Bobby Womack has seen it all. He started his career in the '60s, collaborating first with Sam Cooke, then with everyone from Ray Charles to Aretha Franklin to Jimi Hendrix. His solo career took off in the '70s, and the material he released then has made an indelible, if underappreciated, mark on pop music. But after a few unsuccessful albums released in the '80s and '90s, and some time in rehab, Womack had all but given up on his life as an artist.
Thankfully, his talents did not go unnoticed by Damon Albarn, whose collaborative brain-children have included Blur, Gorillaz and The Good, The Bad and The Queen. After having Womack add guest vocals to a few Gorillaz tracks, Albarn approached the soul singer about doing a full-length album. Though apprehensive, Womack agreed to go into the studio.
"I didn't know what was going to happen. I hadn't picked up my guitar for a long time," Womack says. "Plus, I had walked away from drugs completely, so that's like a whole new life -- I found out I
couldn't fit in because all I knew was a bunch of druggies, whether they were musicians or what. ... They was too paranoid to be around me."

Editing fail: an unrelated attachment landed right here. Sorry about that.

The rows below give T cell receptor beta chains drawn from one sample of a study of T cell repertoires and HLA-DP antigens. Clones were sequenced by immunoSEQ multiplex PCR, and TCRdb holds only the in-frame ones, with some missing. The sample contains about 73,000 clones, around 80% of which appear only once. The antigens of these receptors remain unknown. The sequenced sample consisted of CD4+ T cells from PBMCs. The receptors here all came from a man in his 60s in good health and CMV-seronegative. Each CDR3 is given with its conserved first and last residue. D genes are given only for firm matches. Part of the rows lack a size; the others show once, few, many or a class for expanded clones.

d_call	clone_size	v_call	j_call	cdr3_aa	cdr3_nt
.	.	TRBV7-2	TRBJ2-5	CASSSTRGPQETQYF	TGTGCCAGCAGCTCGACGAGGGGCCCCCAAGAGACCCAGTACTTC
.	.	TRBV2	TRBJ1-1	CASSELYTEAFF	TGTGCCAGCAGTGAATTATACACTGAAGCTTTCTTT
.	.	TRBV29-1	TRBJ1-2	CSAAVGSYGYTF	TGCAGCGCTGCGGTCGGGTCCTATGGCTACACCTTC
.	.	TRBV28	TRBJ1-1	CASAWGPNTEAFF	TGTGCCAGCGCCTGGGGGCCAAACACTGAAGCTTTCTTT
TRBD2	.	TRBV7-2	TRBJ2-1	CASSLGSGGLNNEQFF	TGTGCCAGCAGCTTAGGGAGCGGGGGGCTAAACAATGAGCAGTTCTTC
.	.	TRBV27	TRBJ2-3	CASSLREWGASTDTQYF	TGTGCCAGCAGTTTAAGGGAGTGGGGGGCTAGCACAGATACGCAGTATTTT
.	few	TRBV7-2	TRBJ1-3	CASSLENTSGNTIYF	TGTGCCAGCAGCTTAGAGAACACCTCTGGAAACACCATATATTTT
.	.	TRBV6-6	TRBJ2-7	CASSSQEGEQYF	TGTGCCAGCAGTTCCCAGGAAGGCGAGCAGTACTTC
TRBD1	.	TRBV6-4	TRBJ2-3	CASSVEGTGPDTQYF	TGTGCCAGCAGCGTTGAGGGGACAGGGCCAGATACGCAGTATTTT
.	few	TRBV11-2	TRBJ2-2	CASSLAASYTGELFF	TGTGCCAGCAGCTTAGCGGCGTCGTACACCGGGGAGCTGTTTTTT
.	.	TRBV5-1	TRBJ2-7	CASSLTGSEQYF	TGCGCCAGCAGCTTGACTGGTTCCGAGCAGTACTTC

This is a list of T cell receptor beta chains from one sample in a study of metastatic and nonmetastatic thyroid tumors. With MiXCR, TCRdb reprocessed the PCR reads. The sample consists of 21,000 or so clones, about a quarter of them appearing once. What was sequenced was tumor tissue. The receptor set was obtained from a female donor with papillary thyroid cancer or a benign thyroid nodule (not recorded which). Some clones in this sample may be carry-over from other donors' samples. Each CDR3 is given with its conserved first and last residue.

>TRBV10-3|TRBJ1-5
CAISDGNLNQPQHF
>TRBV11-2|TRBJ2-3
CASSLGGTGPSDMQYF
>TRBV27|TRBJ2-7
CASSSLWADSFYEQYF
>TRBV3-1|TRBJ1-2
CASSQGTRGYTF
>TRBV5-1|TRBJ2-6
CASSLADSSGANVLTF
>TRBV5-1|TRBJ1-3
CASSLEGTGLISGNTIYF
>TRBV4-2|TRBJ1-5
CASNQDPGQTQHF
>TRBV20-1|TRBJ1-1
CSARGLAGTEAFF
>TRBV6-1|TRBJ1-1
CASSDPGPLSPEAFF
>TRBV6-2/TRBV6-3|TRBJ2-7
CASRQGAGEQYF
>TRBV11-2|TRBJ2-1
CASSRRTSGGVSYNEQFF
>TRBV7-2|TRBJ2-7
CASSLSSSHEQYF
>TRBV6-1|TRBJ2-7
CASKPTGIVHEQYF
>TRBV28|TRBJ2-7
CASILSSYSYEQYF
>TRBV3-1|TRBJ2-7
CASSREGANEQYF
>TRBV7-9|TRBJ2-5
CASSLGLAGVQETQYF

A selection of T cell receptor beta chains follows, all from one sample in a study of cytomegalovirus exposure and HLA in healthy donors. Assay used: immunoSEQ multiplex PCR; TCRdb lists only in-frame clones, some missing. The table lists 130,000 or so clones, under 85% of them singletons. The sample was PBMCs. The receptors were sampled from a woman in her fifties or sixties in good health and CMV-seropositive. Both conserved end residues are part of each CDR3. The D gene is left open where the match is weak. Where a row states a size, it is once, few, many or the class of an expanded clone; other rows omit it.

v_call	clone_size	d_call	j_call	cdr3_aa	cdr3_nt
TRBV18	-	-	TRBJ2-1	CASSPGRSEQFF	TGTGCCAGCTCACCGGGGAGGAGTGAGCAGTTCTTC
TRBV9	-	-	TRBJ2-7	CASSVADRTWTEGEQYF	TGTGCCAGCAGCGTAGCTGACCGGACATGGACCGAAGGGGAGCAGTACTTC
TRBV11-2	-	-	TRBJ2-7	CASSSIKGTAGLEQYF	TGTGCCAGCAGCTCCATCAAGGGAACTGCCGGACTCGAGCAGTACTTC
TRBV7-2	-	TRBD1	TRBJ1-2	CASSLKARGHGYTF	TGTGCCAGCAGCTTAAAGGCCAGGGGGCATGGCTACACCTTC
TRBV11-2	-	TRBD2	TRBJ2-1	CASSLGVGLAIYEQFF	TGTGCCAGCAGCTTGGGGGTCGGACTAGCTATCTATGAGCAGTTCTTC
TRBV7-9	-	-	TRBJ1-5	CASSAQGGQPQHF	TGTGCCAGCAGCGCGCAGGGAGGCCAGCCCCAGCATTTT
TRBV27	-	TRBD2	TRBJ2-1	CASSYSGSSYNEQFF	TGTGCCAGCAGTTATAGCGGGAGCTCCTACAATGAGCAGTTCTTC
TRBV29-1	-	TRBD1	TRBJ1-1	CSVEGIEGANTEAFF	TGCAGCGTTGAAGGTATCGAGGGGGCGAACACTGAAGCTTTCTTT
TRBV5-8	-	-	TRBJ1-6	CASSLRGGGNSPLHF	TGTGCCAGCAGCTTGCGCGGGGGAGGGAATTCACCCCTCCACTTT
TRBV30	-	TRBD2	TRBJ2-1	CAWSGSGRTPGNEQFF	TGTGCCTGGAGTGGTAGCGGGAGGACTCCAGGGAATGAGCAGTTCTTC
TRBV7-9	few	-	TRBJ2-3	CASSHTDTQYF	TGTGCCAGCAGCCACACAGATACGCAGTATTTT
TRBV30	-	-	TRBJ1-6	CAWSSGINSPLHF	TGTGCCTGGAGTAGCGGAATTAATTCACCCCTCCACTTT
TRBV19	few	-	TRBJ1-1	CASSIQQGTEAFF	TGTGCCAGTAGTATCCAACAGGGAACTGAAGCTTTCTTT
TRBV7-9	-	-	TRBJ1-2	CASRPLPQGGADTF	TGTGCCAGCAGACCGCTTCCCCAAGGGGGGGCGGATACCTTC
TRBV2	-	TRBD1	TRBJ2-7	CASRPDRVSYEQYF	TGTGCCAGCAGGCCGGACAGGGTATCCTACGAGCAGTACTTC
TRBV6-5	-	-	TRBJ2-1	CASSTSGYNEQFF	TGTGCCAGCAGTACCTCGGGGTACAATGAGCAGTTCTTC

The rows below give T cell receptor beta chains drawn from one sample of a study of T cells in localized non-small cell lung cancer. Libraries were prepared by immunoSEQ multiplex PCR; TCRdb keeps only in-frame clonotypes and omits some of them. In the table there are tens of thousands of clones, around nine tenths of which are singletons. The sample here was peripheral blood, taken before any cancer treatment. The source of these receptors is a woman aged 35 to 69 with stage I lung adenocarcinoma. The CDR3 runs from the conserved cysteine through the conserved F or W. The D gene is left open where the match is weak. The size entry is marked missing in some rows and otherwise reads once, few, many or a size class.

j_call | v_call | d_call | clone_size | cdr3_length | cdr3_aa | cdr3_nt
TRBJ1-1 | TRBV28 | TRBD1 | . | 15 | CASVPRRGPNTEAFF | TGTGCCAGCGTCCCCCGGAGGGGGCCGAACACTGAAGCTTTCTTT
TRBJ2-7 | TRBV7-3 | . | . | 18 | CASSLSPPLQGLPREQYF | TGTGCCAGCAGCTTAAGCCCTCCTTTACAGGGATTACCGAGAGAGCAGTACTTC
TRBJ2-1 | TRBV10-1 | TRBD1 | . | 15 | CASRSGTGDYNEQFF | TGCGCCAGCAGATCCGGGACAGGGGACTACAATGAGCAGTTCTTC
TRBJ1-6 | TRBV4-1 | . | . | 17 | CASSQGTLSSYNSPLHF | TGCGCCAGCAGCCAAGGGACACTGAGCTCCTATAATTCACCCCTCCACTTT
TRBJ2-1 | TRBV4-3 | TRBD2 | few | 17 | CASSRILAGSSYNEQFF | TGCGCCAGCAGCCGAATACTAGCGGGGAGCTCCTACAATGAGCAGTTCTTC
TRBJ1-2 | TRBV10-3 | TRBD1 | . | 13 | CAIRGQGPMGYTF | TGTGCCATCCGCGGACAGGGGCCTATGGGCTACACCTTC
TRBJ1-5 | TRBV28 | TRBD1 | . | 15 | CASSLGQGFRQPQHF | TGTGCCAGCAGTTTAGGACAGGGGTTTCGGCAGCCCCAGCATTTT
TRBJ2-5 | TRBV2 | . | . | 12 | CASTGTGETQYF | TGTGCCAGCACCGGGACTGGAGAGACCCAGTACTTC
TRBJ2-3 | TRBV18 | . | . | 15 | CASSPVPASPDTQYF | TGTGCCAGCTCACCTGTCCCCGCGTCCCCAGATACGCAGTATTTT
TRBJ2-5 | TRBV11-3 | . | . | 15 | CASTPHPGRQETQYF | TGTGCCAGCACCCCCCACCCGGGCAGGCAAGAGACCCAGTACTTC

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Womack and Albarn settled into a comfortable collaborative relationship, which produced an album in record time.
"I've never cut an album this quick," Womack says. "What Damon Albarn would do, he would start playing a track and once he played that track I'd say, 'Man that sounds like me. I can do this.' And he said, 'OK, we'll do it' and I'd jump on the song and before I knew it, the song was finished. He had a nice way of approa-ching me. He let me do what I wanted to do. It was a creator talking to a creator -- the things that [I had been] afraid to try, I wasn't afraid to try with him."
And so the world now has "The Bravest Man in the Universe" -- Womack's first album of original material in more than 15 years, with featured collaborations with Lana Del Rey and Malian singer Fatoumata Diawara. Albarn's electro-beat imprint is apparent -- and will serve to draw new and younger listeners in -- but Womack's thoughtful soul is at the heart of the record.
"I love the fact that I have something to say," says Womack "And I'm going to say it. And I think the best way to say it is on this new album."
At 68, Womack has said goodbye to many of his former collaborators, but his new album is in part a tribute to them. Womack has recently struggled with colon and prostate cancer, and mortality weighs heavily on the singer today.
"I wonder what a lot of these artists would be thinking at the time of their death," he says. "They put me in charge and I feel like that -- the last old man standing. I say, let me say something to wake these people up to how fortunate they were to have the Wilson Picketts, the Sam Cookes, Ray Charleses and so many other superstars. They gave me the football, and I'm running with it."